As an inquisitive 14 year old boy living in the heart of Brick Lane, Raju Vaidyanathan wasn’t sure what to do when he got given his first camera. Although it was fairly basic and “probably second-hand”, he accepted this gift happily and began capturing the world around him.
Taken in the 1980s, Vaidyanathan’s photographs capture a time, which is long gone. Now the Brick Lane local has put them on show – and they are proving a hit with locals.
They depict life as it was at the time: local children leaving their school, the nearby fishmonger - named Harry -who Vaidyantahan says would frequently invite him and his friends in just for a chat.
One thing is clear as he talks through the current exhibition. The people in these photos are not strangers. Everyone who appears in this exhibition has some form of significance in his life, and this is evident as he explains stories behind the images.
He tells Eastlondonlines: “These are the people I grew up with, my friends, my team mates, they were all a part of my normal life; I didn’t go out looking for people to photograph and that’s what made discovering these photos special.”
He’s referencing the fact that for almost 30 years, many of the images now displayed in the exhibition were long forgotten, hidden deep within storage boxes. In fact, it was only due to taking up an evening course in black and white photography development at his current workplace, the Idea Store at Watney Market, that Vaidyanathan was able to see what became of the film rolls. Now aged 48, he’s finally able to not only retrieve these images but share them with a wider audience than he ever could’ve imagined.
He says: “From 1989 I pretty much worked late every night with little free time, and I would always tell myself ‘next time I’ll develop the photos’, but next time never came”.
After six months of evening classes he had enough expertise to develop the images and got to work.
He says: “It’s definitely a long process, I’m sure anyone will tell you. Just yesterday I spent five hours in the dark room and left with three images and that’s quick in my eyes!”
To help himself along Vaidyanathan invested in a film scanner. This allowed him to check his negative files, match the images on his computer with the corresponding file, therefore seeing what images were where and allowing him to decide which negatives to priorities when printing.
He’s currently done up to 106 files and estimates hundreds more, with potentially up to 30,000 photos in total.
But he’s not in a rush. It is clear from spending time with him that this is about rediscovering memories and taking time to curate them together.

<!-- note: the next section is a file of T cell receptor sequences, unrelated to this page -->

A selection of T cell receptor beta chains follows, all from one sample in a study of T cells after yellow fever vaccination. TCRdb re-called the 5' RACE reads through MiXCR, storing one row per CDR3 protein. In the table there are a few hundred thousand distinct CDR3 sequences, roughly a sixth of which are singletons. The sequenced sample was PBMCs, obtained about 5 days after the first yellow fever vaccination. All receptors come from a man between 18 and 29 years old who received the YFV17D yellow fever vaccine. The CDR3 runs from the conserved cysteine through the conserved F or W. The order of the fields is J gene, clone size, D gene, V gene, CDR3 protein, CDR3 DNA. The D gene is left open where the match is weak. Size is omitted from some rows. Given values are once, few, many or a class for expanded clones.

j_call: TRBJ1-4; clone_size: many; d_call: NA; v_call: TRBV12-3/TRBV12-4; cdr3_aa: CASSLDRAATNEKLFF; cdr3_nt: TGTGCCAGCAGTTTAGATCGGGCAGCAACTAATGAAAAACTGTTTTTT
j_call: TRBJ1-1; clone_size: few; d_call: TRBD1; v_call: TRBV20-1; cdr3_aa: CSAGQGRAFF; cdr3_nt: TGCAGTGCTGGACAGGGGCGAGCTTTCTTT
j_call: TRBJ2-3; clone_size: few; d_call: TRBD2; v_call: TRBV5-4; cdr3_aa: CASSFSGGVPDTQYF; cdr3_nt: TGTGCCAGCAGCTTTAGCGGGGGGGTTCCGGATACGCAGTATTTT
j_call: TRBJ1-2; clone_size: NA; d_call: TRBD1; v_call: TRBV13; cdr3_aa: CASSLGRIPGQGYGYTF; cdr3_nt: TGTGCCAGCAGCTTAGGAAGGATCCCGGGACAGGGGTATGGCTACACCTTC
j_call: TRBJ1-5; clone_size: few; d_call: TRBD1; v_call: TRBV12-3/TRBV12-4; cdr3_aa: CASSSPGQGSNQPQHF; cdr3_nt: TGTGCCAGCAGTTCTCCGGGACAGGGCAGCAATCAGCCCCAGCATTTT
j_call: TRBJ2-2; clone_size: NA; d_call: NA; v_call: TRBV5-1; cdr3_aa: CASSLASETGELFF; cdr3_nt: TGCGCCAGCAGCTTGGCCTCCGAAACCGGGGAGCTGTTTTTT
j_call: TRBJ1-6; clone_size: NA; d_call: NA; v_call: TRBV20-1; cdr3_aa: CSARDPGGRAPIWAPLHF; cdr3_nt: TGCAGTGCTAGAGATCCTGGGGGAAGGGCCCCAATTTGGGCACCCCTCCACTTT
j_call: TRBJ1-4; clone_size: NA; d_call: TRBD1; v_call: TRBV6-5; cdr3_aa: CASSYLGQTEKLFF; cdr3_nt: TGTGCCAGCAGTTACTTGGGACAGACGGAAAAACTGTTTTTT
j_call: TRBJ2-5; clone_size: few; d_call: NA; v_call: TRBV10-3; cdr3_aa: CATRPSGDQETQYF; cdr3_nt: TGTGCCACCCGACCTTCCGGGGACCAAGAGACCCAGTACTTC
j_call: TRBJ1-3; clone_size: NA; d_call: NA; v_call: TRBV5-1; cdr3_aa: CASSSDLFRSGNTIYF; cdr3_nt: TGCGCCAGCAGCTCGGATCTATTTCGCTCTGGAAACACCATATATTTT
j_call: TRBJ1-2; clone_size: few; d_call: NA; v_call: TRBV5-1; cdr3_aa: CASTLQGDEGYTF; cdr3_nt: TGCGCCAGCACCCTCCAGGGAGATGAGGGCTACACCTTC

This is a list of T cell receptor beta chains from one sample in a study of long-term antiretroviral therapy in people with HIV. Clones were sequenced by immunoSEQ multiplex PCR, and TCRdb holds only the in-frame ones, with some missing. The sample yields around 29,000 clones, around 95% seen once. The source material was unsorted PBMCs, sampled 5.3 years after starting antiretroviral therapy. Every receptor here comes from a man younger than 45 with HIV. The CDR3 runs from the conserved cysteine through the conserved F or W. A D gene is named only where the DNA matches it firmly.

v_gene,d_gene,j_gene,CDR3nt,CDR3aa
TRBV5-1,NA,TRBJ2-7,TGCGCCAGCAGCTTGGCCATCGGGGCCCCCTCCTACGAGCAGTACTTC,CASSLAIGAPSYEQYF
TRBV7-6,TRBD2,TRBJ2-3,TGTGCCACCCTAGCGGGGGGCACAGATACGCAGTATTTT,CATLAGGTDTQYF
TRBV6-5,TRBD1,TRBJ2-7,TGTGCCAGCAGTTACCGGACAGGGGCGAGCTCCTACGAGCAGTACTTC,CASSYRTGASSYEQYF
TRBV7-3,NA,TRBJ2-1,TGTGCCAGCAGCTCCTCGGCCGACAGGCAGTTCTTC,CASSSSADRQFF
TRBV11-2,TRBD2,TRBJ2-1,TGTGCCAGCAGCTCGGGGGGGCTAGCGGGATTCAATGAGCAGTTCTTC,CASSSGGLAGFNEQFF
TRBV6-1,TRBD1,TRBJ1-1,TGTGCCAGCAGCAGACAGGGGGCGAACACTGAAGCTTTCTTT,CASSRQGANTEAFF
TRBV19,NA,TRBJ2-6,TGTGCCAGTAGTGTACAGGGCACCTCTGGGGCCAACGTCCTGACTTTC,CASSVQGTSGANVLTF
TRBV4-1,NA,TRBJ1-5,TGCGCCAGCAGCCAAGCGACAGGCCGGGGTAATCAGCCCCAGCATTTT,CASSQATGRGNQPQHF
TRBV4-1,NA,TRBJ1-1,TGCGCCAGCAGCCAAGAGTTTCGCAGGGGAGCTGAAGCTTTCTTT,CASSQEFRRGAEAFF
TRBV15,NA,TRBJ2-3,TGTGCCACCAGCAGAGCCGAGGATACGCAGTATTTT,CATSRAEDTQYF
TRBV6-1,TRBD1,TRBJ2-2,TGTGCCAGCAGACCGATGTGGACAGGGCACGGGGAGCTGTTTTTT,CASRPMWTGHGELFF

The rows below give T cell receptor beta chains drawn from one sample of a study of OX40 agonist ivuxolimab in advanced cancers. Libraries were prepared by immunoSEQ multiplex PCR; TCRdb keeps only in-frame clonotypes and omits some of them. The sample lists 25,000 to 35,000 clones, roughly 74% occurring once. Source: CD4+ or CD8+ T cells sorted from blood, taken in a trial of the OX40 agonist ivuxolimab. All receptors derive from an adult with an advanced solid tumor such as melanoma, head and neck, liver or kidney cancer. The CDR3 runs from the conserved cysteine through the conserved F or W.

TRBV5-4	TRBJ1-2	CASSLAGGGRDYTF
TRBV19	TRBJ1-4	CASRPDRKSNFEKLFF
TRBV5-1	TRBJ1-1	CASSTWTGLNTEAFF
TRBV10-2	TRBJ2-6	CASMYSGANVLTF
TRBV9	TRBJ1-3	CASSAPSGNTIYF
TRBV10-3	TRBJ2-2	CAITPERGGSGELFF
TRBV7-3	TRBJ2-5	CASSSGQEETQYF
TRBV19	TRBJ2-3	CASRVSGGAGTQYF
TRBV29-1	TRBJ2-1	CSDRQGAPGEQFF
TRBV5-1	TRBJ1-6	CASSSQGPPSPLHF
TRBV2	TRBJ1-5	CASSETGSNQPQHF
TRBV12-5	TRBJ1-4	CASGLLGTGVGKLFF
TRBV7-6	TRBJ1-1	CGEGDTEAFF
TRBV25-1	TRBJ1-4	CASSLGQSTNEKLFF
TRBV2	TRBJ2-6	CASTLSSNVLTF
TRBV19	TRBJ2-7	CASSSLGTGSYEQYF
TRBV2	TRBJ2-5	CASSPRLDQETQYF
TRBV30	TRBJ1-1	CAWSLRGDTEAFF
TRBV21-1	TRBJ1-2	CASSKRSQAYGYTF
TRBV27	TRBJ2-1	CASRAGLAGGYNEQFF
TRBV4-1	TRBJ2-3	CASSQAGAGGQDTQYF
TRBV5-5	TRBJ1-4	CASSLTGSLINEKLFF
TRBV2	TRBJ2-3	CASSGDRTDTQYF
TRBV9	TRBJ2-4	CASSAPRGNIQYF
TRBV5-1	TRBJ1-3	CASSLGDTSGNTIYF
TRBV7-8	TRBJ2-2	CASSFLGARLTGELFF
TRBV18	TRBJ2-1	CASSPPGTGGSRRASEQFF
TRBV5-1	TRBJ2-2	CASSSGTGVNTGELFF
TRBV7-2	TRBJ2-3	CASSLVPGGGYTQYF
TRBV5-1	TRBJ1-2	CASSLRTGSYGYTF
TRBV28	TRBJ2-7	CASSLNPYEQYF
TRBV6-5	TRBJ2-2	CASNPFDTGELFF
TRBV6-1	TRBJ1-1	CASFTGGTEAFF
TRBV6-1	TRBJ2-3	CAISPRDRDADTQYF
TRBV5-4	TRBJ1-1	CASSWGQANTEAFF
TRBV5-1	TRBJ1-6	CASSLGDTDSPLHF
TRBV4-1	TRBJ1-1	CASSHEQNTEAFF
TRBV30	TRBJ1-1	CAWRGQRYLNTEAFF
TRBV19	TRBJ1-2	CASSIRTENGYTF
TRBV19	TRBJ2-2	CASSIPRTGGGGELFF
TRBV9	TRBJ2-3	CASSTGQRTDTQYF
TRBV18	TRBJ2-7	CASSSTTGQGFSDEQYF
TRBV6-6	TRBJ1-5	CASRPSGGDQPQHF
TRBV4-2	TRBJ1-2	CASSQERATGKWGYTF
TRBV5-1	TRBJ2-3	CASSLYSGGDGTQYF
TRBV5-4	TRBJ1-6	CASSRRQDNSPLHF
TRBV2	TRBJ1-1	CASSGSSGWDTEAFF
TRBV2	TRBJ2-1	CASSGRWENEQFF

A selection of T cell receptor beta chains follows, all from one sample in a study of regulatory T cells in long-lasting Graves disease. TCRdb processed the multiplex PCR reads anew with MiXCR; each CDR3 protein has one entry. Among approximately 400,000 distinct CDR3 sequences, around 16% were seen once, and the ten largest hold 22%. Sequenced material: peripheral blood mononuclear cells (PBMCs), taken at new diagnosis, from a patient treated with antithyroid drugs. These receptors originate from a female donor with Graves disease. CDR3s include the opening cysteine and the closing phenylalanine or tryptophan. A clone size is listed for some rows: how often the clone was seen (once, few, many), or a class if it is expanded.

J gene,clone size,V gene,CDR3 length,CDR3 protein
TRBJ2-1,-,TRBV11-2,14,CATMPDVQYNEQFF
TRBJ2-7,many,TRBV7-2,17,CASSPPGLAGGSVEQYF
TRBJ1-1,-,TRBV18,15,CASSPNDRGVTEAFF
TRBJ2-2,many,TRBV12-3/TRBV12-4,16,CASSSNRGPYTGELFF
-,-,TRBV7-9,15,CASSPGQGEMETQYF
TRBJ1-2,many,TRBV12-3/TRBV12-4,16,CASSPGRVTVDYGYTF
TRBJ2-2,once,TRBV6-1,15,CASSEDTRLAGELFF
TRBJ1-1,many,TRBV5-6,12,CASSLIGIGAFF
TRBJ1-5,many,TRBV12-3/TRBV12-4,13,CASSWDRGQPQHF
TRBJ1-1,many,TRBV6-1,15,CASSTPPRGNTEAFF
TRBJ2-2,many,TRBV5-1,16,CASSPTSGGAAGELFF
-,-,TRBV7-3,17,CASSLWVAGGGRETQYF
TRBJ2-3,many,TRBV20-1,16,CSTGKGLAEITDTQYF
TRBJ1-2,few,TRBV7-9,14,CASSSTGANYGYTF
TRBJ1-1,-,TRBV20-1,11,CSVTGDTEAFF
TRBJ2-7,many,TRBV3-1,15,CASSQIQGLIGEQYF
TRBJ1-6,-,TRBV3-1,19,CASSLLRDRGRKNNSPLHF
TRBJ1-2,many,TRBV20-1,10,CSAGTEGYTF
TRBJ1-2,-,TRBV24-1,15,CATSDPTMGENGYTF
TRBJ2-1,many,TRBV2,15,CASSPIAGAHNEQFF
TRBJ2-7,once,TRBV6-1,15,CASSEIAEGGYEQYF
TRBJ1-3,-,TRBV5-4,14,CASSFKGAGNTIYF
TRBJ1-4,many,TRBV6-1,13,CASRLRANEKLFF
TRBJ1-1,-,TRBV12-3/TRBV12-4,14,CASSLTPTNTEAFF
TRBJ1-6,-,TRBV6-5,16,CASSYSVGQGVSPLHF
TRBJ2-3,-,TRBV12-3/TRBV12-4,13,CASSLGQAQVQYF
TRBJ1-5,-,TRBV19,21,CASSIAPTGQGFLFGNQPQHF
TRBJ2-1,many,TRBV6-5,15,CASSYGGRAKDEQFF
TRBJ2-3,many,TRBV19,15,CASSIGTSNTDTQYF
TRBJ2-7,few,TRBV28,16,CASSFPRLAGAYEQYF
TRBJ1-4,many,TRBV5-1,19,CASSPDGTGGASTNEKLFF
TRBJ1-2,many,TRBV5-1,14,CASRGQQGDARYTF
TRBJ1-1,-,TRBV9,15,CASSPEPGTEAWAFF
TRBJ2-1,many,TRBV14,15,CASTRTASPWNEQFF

“For me this is a process that shouldn’t be rushed. When I took all these photos there was no way of knowing what they would turn out like. You take a picture and forget it within hours so I like to take the time to relive some of the moments as I see them again for the first time,” he explains.
Vaidyanathan picks out some of his more memorable photographs. Sitting out of a football game on Canon Street after being fouled. Climbing up to the top of what is now known as Christ Church Spitalfields before health and safety restrictions were enforced. Sitting with his ‘Chachi’, (Aunty in Hindi) in his local pub and helping her home.
And he isn’t the only one to have memories evoked from the photos he takes.
He tells of how just recently, a young woman came to view the exhibition only to find her father was one of the subjects photographed by Vaidyanathan.
“It’s just a simple close up of a man sitting outside, not particularly a standout image, not much detail but I remember her crying her eyes out. She told me that in all her life she had seen no pictures of her father, only two small passport photos.”
This is not the only instance of family members being recognised through Vaidyanathan’s exhibition.
He tells of women coming in and spotting their husbands, photographed as young men, begging him for more of these images for their own archives.
He looks amused: “’Send photos of my husband when he had hair’ they tell me, but what I really want is for them to give me photos of their husbands now, as a comparison for us to see”.
Exhibiting the photos from the 1980s is just the beginning for him. Having stayed local to build his life in the borough of Tower Hamlets, he found that many of the people he photographed decades ago, have also stayed in the area, grown up now, with jobs and families.
Vaidyanathan is hoping with time he’ll be able to contact anyone he can, bring them along to the exhibition and try and curate a ‘before and after’ style display, something along the lines of ‘The faces of my Brick Lane; now and then’.
“The name and idea are still very much in practice but the basis is to replicate the photos with the people now, where it is possible.”
For now Vaidyanathan plans to continue scanning his negative films, he tries to do a few every morning. Although he never quite settled down and started a family of his own, he explains how he one day hopes to sit down with his many nieces and nephews, who also live in the area and share with them these pieces of history captured through his lens.
He added: “I’ve done two boxes, by the end of the year I’m hoping to start the next box. I’m sure it’ll take me most of my life to sort it all out and I’m okay with that, I spent years taking these photographs and I’ll happily spend years rediscovering them.”
The exhibition Brick Lane Born is touring locations in Tower Hamlets from Tuesday, January 31 – Tuesday, May 30, 2017.
The locations are: January 31– March 27
Idea Store Watney market, floors 1 and 2
Photos of young people, football, and leisure
Idea Store, Whitechapel, floor 4
Photos of markets, shops and streetscapes
Following this the exhibition will move to:
Idea store, Bow, April 4 – April 26
Idea store, Canary Wharf, May 2 – May 30